Halfords will remove electric bikes from sale in Northern Ireland until legislation is amended to once again classify non speed models as bicycles.
Regulations relating to the sale of electric bikes in the UK has not been applied in Northern Ireland, with the country defaulting to classing anything with a motor as a motorcycle, thus requiring all of the same taxes, registration and safety gear.
As a result the retail group are believed to be concerned about misleading customers and have pulled e-bikes from sale until the DVLA clarify their stance. The firm’s online buyer’s guide outlines the legality, suggesting buyers will need tax, insurance, a certified motorcycle helmet, DVLA registration and an AM category moped licence.
Recently the business issued a press release warning that a speculated upon compulsory insurance would damage the market.
Halfords has submitted a response to the Department for Transport opposing the introduction of compulsory third party insurance for electric bikes. The Bicycle Association of Great Britain is further co-ordinating an industry response to the issue.
Simon Irons, Halfords Cycling Director says “Anything that makes cycling less accessible is a real concern. We believe that this ruling could lead to many unintended and impractical consequences for cyclists, insurers and legal organisations alike and burden people with unfair costs in a market that has the potential to help the Government achieve its aim to get people more active and help reduce future pressure on areas such as the NHS.”
According to the Belfast Telegraph the retailer may also be offering refunds to customers who have purchased in Northern Ireland, should they be concerned.
The BAGB has further issued this guidance for retailers in Northern Ireland:
– The familiar EAPC rules (including 250W, 25 km/h cut-off limits)
allowing use of e-bikes without motorbike requirements DO NOT apply
in Northern Ireland. Transport law is a devolved matter, and the EAPC
regulations were not carried over into Northern Ireland law. So what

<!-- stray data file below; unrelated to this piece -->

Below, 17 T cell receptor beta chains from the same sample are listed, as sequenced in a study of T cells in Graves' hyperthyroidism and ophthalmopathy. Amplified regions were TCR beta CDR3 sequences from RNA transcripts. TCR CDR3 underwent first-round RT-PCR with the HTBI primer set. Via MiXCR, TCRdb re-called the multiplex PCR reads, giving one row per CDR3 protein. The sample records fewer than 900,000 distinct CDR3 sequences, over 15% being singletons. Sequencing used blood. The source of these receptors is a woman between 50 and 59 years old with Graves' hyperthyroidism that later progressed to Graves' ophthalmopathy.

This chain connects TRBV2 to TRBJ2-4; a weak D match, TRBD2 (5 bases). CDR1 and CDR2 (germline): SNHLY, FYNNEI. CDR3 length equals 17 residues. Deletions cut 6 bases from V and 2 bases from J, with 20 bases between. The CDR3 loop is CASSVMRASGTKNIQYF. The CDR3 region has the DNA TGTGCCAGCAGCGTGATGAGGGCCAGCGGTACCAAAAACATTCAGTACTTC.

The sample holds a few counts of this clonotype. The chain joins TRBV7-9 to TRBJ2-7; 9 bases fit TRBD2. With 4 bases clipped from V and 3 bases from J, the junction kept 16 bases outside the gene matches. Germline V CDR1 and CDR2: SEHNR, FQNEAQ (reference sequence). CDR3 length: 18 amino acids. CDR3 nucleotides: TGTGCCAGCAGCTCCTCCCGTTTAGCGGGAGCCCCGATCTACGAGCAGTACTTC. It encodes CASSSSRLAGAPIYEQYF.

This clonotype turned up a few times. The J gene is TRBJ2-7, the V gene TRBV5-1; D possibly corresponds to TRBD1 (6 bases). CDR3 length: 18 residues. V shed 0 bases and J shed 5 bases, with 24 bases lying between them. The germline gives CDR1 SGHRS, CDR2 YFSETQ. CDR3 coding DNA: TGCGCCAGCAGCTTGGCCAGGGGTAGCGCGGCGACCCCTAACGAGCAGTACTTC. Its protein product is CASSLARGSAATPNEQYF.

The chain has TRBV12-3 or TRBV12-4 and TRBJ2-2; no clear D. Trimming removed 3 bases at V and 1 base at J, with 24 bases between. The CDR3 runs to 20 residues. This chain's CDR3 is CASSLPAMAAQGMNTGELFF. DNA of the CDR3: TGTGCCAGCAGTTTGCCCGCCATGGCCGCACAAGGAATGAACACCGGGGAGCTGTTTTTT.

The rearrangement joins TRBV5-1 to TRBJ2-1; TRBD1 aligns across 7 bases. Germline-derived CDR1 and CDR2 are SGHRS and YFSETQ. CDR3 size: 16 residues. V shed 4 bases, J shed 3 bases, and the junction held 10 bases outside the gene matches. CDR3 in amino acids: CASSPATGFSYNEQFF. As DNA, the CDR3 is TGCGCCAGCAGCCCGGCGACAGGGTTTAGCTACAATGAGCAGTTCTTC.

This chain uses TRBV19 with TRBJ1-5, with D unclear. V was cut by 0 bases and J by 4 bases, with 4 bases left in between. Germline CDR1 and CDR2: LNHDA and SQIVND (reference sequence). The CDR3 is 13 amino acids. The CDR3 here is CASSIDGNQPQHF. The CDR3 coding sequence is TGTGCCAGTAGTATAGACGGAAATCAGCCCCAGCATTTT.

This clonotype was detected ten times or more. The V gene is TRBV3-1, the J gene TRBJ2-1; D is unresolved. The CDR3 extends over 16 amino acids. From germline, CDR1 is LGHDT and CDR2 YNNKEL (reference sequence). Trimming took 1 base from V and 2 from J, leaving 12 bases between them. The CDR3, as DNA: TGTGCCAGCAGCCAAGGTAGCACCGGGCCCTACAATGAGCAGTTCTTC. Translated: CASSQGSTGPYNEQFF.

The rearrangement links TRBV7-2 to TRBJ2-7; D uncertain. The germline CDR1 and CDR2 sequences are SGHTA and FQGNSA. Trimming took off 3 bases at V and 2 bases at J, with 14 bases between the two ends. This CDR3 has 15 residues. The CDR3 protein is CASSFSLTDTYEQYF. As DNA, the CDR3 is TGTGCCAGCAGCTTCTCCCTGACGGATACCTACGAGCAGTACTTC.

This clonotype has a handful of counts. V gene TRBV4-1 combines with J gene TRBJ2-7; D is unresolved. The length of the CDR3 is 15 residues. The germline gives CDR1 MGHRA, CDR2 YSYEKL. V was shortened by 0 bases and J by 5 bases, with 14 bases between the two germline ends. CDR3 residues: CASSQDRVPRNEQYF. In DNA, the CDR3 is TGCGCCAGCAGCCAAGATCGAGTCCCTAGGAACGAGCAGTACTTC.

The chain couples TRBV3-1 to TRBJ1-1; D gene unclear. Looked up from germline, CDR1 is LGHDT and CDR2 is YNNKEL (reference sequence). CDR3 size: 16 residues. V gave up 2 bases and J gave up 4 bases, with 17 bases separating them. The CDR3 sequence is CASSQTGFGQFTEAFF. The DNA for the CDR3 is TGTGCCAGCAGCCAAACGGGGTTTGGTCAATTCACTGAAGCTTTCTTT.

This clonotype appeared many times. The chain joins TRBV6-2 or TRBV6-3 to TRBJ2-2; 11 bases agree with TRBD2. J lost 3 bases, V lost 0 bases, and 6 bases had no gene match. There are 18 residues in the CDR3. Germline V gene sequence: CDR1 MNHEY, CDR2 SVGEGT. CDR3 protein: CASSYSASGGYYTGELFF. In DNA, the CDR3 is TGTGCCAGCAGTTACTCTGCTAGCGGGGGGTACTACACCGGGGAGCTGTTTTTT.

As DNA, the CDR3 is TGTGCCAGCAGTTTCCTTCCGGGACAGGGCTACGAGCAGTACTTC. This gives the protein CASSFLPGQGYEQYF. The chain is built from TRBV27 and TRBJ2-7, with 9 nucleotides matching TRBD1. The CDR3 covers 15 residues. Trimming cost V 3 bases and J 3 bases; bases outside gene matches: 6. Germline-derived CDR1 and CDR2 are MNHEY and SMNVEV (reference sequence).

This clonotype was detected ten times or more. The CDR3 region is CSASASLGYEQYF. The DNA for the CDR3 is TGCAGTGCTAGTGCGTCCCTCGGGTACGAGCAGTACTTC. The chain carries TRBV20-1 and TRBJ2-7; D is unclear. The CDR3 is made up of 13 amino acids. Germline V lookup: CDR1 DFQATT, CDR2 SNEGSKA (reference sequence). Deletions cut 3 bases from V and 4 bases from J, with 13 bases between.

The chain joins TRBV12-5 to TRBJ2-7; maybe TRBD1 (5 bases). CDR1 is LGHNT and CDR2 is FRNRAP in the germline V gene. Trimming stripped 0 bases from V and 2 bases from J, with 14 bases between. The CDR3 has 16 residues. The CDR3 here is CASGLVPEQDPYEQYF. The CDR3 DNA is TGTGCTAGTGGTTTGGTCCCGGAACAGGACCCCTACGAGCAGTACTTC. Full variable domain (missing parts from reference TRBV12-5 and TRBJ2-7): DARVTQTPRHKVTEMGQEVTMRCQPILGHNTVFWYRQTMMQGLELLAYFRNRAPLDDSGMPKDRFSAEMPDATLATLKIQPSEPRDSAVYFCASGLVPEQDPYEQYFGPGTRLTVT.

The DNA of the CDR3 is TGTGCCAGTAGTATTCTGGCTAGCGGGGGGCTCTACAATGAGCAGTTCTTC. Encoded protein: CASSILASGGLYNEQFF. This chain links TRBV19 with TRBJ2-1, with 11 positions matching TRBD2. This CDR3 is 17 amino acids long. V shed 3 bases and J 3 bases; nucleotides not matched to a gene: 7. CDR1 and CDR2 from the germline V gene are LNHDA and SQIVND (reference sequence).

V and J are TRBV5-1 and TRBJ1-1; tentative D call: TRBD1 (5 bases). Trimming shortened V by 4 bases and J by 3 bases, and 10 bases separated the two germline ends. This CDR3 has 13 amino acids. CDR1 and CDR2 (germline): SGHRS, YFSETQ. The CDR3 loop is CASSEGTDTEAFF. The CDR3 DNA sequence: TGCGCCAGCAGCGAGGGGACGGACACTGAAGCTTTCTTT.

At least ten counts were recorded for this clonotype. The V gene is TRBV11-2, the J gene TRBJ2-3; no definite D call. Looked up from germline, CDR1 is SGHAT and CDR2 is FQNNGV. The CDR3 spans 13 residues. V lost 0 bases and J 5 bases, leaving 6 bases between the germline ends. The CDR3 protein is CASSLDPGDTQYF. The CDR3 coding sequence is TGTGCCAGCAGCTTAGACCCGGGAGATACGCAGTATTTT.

is an electric bike in the rest of the UK is still treated as a
motorbike when used in Northern Ireland.
– So to use EAPC-type e-bikes legally in NI, users must register
their e-bikes (with the DVLA), tax, insure, have a driving licence,
and use an approved motorbike helmet. No type approval is required
however, except for “Twist and go” type e-bikes.
– Note that this is about USE of e-bikes, and the requirements above
are for the buyer, before they can legally use the bike. Sellers can
continue to sell e-bikes legally without further paperwork (unless
they are ‘twist and go’ type, in which case type approval is
– However, sellers are advised to consider carefully the implications
of this. As a minimum, sellers should make customers explicitly and
fully aware of their legal obligations, and the possible consequences
of using such a bike without registration etc. In the event of an
accident they could be found to be riding an unregistered and untaxed
motorbike, and riding without an approved helmet. As well as fines
they may also receive points on their driving licence. Also, any
insurance they may have is likely to be invalidated, leaving them
open to potential liabilities to third parties if, for example, they
injure someone while riding.
– Officials in Northern Ireland are now keenly aware of the issue
(especially as promoting e-bikes is part of their recently published
Cycling Strategy!) and they are right now drafting the legislation
which would bring Northern Ireland in line with the rest of the UK.
However, the current political impasse means that nothing can be
implemented until a new Assembly is in place, and this will be
several months away at least. They do say that “Sellers can advise
customers that the Department is working to resolve this issue and
will implement legislation to exempts EAPCs from registration and
licensing requirements when the NI Assembly has reconvened.”
– The UK’s DfT have also updated the “E-bikes – the rules” web page
to clarify to consumers that NI is not included in EAPC rules: